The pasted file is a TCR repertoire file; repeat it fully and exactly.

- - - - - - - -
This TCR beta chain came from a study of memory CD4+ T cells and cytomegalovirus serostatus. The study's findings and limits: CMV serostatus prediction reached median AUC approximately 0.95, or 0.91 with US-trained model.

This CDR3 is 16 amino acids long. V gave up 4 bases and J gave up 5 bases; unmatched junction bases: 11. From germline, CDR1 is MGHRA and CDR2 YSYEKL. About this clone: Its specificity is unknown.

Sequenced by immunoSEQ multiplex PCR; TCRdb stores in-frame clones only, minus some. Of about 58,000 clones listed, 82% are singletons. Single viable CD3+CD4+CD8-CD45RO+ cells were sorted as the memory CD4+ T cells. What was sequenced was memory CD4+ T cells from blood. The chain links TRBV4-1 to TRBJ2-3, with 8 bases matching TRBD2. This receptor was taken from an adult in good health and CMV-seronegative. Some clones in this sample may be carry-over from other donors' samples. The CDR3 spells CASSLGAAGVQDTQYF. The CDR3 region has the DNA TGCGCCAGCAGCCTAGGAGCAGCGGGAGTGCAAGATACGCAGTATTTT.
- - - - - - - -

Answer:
This TCR beta chain came from a study of memory CD4+ T cells and cytomegalovirus serostatus. The study's findings and limits: CMV serostatus prediction reached median AUC approximately 0.95, or 0.91 with US-trained model.

This CDR3 is 16 amino acids long. V gave up 4 bases and J gave up 5 bases; unmatched junction bases: 11. From germline, CDR1 is MGHRA and CDR2 YSYEKL. About this clone: Its specificity is unknown.

Sequenced by immunoSEQ multiplex PCR; TCRdb stores in-frame clones only, minus some. Of about 58,000 clones listed, 82% are singletons. Single viable CD3+CD4+CD8-CD45RO+ cells were sorted as the memory CD4+ T cells. What was sequenced was memory CD4+ T cells from blood. The chain links TRBV4-1 to TRBJ2-3, with 8 bases matching TRBD2. This receptor was taken from an adult in good health and CMV-seronegative. Some clones in this sample may be carry-over from other donors' samples. The CDR3 spells CASSLGAAGVQDTQYF. The CDR3 region has the DNA TGCGCCAGCAGCCTAGGAGCAGCGGGAGTGCAAGATACGCAGTATTTT.